Breaking down the barriers to financial inclusion for women in Tunisia

In Tunisia gender inequalities persist and women often lack access to formal financial services. The Financial Inclusion Index survey[1] showed that 83% of Advans Tunisie’s female clients were accessing loans for the first time compared to only 59% of male clients. These inequalities are and will be exacerbated by the growing use of digital channels in the financial sector, which threaten to further marginalize women. In line with Advans Tunisie’s mission to drive the financial inclusion of underserved populations, the institution launched a project with the support of GIZ[2] in 2022 to gain a better understanding of the barriers facing female entrepreneurs and adapt its services accordingly. The study combined a quantitative and qualitative approach including a telephone survey with 486 women (including Advans clients, prospects and clients of other MFIs), 9 focus groups in the underserved regions of Béja, Bizerte, Jendouba, Siliana and Zaghouan and an online survey with 281 of Advans Tunisia’s staff.

Women entrepreneurs have to juggle personal and professional priorities and are not the key financial decision-makers in the household.

The study showed that female entrepreneurs were often overburdened by domestic tasks and family responsibilities. While 90%[3] of respondents contributed to household expenses (especially food, clothes and bills) and almost all women in focus groups said they managed household finances, their participation in economic decisions outside of everyday errands is limited. In addition, women’s mobility can be restricted in particular in rural areas. Women also lacked time to dedicate to their business due to their household duties. 50% of women interviewed in the study had an informal business (no legal status). 69% of respondents said they encountered difficulties in developing their projects, with the main difficulty highlighted being the lack of financial resources or inadequate funding. Other issues included barriers to market access, difficulties related to the marketing of products (especially agricultural or innovative products) and high competition. Some were also still suffering from the impacts of Covid, the shortage of resources on the market and inflation. In terms of managerial autonomy, 56% of respondents are assisted in the management of their projects, with 53% of those assisted receiving support from their husband.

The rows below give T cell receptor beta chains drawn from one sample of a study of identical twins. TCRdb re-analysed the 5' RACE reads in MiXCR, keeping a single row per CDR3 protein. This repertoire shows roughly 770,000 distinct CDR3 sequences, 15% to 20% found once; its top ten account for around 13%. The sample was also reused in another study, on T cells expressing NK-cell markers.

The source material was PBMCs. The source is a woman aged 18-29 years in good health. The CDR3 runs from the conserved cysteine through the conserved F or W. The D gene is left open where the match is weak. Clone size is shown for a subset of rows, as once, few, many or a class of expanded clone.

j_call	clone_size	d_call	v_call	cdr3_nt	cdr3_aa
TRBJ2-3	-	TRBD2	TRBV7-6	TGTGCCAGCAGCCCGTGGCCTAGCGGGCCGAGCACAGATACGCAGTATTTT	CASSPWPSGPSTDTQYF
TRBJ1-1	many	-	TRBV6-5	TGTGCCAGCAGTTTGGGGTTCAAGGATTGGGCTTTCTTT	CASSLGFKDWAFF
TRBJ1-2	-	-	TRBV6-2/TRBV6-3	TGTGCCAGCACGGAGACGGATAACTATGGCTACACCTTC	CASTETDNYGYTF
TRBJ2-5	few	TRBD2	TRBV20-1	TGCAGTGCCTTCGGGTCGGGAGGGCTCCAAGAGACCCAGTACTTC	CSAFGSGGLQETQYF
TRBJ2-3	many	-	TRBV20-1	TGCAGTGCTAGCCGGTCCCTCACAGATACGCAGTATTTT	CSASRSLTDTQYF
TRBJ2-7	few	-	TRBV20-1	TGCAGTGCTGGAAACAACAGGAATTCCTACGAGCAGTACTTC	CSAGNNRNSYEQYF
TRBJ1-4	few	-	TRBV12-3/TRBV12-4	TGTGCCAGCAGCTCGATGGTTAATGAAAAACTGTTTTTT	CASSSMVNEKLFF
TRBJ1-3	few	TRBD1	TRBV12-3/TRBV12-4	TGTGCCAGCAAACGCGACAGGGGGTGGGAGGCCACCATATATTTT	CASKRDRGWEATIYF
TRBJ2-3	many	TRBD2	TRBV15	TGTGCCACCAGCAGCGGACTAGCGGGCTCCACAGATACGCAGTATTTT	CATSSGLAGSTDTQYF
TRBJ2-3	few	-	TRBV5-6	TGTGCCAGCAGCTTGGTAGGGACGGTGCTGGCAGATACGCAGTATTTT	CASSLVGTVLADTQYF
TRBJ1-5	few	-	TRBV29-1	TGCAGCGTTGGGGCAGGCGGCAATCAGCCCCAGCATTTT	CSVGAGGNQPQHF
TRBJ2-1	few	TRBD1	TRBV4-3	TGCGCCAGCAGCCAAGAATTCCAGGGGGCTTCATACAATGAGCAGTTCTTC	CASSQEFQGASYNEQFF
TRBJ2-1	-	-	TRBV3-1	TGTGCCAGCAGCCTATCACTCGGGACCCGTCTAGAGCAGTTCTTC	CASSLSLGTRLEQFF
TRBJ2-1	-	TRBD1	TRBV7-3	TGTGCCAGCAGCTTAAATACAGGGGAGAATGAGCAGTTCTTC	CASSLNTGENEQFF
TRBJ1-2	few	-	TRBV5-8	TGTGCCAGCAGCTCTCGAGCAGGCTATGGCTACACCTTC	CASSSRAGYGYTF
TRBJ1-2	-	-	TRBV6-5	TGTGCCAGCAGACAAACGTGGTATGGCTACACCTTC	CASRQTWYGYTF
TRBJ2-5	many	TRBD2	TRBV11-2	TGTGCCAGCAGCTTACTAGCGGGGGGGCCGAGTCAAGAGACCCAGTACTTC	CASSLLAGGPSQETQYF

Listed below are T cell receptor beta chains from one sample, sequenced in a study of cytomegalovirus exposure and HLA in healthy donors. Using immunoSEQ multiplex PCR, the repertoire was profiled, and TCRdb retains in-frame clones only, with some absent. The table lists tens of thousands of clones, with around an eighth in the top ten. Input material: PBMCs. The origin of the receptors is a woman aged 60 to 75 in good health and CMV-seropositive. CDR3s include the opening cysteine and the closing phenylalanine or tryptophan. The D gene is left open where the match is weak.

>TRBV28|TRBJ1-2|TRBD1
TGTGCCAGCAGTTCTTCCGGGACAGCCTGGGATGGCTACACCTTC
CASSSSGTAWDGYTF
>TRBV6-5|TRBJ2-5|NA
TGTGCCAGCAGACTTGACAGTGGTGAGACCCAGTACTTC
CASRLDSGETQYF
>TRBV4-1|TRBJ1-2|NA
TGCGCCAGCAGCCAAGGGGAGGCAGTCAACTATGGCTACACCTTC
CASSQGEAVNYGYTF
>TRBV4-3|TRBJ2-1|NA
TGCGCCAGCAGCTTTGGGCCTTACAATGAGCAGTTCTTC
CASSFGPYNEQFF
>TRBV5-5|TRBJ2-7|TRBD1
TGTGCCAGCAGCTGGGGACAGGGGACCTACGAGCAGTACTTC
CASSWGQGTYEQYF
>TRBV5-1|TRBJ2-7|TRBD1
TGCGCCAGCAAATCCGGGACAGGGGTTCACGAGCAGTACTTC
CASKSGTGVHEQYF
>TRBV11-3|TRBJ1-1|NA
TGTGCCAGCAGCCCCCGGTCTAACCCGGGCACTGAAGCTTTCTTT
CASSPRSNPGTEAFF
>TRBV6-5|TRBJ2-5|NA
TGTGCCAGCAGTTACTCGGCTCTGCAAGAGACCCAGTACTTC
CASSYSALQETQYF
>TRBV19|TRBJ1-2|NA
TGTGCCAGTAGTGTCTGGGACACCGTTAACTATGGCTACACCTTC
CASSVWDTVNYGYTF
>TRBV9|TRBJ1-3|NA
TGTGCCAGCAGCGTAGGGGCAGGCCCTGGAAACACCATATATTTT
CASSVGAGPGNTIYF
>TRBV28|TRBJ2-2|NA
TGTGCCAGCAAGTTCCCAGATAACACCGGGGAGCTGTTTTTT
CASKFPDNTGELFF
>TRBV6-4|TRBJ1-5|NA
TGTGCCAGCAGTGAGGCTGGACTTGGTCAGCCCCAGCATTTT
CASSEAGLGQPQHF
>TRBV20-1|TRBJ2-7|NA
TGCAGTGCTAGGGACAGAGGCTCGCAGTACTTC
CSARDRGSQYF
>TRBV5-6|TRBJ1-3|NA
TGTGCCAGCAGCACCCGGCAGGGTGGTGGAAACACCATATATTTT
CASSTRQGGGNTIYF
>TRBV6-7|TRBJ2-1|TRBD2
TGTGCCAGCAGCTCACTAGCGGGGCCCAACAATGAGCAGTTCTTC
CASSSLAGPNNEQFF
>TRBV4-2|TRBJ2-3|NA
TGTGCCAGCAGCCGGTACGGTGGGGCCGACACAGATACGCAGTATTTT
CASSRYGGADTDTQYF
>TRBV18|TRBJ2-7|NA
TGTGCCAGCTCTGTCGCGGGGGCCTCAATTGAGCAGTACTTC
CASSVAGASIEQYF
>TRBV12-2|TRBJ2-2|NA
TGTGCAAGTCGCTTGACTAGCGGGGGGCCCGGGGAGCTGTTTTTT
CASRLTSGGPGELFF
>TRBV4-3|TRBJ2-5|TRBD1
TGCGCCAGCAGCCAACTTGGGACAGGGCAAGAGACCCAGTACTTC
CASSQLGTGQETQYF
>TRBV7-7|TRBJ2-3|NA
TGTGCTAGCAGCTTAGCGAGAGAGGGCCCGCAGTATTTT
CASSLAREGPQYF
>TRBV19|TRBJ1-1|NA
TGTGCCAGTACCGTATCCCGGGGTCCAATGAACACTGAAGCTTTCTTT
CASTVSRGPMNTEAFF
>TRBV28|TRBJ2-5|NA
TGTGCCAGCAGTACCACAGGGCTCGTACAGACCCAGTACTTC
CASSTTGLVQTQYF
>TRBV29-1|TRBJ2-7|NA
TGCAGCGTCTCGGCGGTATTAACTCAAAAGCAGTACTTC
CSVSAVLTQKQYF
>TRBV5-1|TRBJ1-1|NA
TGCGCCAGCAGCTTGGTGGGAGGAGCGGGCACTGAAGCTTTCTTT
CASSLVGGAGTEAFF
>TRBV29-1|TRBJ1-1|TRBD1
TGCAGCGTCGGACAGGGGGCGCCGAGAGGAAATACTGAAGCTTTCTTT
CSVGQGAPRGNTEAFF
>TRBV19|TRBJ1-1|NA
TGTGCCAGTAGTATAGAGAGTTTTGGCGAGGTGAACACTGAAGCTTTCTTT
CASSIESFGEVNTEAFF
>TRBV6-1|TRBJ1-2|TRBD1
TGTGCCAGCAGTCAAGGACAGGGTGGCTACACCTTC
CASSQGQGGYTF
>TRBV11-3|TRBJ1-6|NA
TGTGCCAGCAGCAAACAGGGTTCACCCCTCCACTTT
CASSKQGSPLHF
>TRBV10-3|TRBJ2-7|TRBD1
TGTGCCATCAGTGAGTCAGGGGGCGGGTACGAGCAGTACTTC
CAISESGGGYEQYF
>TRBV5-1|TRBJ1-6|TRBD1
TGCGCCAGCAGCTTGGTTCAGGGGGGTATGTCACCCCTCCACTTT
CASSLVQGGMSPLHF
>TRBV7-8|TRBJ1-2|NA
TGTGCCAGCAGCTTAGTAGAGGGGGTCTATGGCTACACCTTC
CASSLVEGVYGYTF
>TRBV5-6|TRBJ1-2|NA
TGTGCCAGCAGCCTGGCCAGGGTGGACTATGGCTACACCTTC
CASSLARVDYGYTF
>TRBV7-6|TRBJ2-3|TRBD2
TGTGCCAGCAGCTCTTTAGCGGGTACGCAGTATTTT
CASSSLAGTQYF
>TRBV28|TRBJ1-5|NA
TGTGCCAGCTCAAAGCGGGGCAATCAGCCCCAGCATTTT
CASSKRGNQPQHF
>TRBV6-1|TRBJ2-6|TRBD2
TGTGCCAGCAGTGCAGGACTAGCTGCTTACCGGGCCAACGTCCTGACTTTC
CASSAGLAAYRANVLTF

Loans help the uptake of other financial services, but women want more flexible and easy access loans to invest in the future of their business.

59% of all respondents had an account with a financial institution. There are significant disparities between regions, Siliana being the governorate most affected by inaccessibility to an account with a financial institution (47%) and Bizerte the least (67%). The main barrier cited by women in the study (71%) was the lack of income. Women who had a loan with Advans or elsewhere were more likely to have an account, with 66% of microfinance clients having access to an account compared to 52% of prospects. But only 60% of banked women had used their accounts in the last 3 months. 70% of those who had requested a loan wanted to improve their activity (investment) whereas 10% needed it for working capital. 75% of women asked someone else for advice to access credit – most often their husband or another family member. Guarantor/guarantees, long procedures and having to take out insurance with the loan were the main difficulties faced by respondents. 48% of the women wanted a higher loan amount for their business, but most requests were under 7 000 TND (around 2 000 EUR).